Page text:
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Mystery of
grace: the dirty truth is
irrelevant.

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NOTES:

The words of this poem were on my lips as I awoke this morning. I wrote them down, thinking of them as being in the haiku form. I did not know about senryū until I happened to read a post on another blog that included the word in its title. I am happy to have learned the distinction between the two forms.

“Senryū tend to be about human foibles while haiku tend to be about nature, and senryū are often cynical or darkly humorous while haiku are more serious. Unlike haiku, senryū do not include a kireji (cutting word), and do not generally include a kigo, or season word” (Wikipedia: Senryū).

 

The basis of optimism

Grammarly shared this on Facebook, on 24 January 2015

Grammarly shared this meme on Facebook, on 24 January 2015

The reason we all like to think so well of others is that we are all afraid of ourselves. The basis of optimism is sheer terror. (The Picture of Dorian Gray, by Oscar Wilde)

“Oscar! I don’t get it. Please explain!” That was my reaction when I recently encountered again these words, spoken by Lord Henry Wotton in Wilde’s famous novel. But with time to think, I’ve come to the conclusion that I really don’t do optimism. I’d say I’m a realist. Life is tough enough without setting myself up for disappointment.

You know the old saying referred to in the Grammarly meme: an optimist sees the glass as half full whilst a pessimist considers it half empty. I don’t think that’s the kind of optimism Wilde had in mind: his words (in the mouth of Lord Henry) align optimism with something akin to hope − but a hope predicated on a terrifyingly low self-esteem.

For many of us, optimism is about making the best of a bad situation – it is what we opt for when our circumstances are far from optimal. But hoping for the best is tantamount to fearing the worst. That’s why the words “think positive” so often jar with me: they invariably send the signal, “There’s something wrong here” … or, “They won’t like me” … or, “I’m not good enough”.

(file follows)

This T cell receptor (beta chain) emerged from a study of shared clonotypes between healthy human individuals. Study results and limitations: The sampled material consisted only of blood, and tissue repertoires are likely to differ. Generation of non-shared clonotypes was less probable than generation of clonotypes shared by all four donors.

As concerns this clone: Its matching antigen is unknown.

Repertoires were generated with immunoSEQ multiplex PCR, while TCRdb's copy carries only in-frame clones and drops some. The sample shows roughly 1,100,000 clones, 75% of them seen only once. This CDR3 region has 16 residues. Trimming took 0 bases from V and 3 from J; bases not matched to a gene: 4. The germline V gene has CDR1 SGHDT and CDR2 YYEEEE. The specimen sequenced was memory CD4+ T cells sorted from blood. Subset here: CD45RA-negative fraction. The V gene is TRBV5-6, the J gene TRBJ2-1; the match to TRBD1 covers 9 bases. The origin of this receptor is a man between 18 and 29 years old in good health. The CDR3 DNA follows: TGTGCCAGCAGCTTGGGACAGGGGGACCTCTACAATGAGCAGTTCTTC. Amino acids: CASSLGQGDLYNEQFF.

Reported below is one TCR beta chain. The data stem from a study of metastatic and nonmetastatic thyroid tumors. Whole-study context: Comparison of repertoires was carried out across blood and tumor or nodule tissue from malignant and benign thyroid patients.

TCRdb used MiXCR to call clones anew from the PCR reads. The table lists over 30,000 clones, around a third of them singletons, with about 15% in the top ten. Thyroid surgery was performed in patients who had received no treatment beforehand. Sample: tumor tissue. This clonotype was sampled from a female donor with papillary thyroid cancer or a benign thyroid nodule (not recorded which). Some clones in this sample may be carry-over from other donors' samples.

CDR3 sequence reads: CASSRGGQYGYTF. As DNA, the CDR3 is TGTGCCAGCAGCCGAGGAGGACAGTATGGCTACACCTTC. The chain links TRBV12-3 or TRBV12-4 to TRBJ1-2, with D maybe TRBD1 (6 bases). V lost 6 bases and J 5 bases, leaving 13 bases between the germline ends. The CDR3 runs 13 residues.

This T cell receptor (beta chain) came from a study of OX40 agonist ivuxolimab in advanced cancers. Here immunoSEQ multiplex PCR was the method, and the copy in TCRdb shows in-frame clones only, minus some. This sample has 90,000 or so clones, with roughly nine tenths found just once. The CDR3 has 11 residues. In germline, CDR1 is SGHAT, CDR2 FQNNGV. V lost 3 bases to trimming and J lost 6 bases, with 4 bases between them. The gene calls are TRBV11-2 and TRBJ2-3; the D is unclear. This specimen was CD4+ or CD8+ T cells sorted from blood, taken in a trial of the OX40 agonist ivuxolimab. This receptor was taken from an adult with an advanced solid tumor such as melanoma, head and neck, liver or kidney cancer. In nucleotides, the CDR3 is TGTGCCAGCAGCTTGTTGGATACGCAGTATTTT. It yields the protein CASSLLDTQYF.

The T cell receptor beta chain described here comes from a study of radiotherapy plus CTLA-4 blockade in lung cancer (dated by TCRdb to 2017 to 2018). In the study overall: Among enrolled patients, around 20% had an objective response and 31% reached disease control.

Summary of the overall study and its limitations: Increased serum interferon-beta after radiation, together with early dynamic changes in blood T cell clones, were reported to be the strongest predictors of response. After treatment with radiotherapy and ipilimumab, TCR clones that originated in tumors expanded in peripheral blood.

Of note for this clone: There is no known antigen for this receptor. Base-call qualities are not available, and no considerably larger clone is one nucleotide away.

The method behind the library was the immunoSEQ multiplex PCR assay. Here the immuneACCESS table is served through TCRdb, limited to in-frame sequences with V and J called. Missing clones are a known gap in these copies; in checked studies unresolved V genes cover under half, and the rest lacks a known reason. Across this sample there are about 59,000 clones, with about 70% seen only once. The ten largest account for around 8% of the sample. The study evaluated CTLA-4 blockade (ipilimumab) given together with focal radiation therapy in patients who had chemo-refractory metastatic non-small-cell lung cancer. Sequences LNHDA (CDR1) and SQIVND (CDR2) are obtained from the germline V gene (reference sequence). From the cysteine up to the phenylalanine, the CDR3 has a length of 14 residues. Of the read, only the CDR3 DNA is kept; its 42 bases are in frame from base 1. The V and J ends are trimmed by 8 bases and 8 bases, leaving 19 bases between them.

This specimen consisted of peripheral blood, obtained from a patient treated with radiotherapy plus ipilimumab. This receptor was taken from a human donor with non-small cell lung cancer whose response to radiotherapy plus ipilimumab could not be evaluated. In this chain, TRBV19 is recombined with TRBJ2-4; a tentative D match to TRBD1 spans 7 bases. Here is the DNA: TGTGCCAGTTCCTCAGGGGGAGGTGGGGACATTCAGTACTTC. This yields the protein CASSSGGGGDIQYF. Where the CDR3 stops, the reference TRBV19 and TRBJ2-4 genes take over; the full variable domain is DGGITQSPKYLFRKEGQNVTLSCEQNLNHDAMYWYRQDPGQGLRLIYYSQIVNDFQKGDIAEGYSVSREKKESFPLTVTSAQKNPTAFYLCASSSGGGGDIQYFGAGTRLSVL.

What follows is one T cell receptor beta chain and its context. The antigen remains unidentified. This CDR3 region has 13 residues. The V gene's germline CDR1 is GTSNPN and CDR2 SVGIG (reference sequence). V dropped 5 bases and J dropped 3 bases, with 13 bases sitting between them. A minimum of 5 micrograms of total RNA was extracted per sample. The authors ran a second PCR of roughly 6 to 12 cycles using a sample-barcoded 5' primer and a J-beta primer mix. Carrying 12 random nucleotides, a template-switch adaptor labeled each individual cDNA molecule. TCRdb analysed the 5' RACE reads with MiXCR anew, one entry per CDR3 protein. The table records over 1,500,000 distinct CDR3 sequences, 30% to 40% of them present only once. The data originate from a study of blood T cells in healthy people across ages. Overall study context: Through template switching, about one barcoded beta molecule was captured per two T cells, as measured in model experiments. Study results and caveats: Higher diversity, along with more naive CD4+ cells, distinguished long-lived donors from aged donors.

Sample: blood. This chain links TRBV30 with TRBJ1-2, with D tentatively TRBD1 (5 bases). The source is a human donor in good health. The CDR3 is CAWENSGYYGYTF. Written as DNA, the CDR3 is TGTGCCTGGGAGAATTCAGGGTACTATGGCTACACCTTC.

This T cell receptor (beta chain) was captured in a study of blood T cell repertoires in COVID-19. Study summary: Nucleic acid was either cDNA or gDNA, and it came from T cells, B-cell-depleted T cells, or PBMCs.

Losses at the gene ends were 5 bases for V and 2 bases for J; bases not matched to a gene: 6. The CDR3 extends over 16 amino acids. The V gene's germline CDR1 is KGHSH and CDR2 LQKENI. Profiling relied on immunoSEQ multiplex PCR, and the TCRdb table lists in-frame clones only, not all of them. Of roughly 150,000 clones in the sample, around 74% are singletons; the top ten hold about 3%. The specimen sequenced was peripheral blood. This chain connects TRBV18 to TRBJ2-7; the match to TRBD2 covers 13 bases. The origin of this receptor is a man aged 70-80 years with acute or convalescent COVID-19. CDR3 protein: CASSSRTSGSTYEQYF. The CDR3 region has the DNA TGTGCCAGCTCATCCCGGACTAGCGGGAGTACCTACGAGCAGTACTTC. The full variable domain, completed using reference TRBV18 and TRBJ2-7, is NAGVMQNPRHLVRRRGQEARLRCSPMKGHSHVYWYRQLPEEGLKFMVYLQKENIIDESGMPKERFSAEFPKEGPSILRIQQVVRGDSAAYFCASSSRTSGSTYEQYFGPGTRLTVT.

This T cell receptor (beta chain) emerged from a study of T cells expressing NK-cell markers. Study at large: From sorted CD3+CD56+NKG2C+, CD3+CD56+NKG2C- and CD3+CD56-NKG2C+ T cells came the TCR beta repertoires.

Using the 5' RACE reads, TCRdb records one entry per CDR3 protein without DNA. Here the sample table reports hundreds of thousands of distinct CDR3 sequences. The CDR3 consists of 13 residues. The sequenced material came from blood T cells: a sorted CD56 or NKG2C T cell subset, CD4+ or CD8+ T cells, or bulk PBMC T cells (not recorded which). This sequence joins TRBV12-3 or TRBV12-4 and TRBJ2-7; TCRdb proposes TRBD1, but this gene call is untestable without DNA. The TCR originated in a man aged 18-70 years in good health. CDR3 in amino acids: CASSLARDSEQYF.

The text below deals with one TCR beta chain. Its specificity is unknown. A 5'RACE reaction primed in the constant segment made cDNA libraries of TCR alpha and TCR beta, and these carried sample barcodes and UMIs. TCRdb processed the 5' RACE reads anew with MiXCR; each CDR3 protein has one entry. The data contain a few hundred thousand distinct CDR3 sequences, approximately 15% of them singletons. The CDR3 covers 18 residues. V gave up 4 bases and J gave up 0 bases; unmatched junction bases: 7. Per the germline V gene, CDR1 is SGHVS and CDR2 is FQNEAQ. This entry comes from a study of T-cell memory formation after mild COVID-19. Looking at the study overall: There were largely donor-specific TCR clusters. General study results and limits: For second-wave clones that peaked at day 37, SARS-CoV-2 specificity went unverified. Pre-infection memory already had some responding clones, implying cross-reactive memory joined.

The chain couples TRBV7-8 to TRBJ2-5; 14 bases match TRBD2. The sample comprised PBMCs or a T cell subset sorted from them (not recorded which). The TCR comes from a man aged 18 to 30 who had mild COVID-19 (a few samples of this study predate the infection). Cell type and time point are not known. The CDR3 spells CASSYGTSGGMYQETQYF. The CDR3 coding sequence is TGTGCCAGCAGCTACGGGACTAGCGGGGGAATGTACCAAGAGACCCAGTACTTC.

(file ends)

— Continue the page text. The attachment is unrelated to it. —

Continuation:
“Blessed is the man who expects nothing, for he shall never be disappointed,” was, according to Alexander Pope, the ninth Beatitude (see note below).

All too few of us can meet every situation with equanimity – acknowledging feelings, but not involving them in the decision-making process. So now I’m pondering what Marianne Williamson means when she declares:

“Our deepest fear is not that we are inadequate. Our deepest fear is that we are powerful beyond measure. It is our light, not our darkness that most frightens us.”

Feeling insecure is hardly unusual among human beings. We’re generally not so much scared of other people, per se, as afraid of not fitting in. But, as Williamson explains, “Your playing small does not serve the world. There is nothing enlightened about shrinking so that other people won’t feel insecure around you.”

On the other hand, St Paul warns his readers “not to have exaggerated ideas about your own importance. Instead, develop a sober estimate of yourself based on the standard which God has given to each of you, namely, trust” (Romans 12:3, Complete Jewish Bible).

That word, trust, is akin to confidence. And confidence seems to work, even when it’s a con. Coco Chanel put it well: “Success is most often achieved by those who don’t know that failure is inevitable.”

But, as is so often the case, it is to Lao-Tzu we can turn to sum it all up for us: “Because one believes in oneself, one doesn’t try to convince others. Because one is content with oneself, one doesn’t need others’ approval. Because one accepts oneself, the whole world accepts him or her.”

 


NOTES:

Read the Wikipedia article about The Picture of Dorian Gray by Oscar Wilde.

Alexander Pope (in collaboration with John Gay) wrote his “Blessed is he …” in a letter to William Fortescue (23 September 1725), declaring it “the ninth Beatitude which a man of wit (who, like a man of wit, was a long time in gaol) added to the eighth.” (Wikiquote)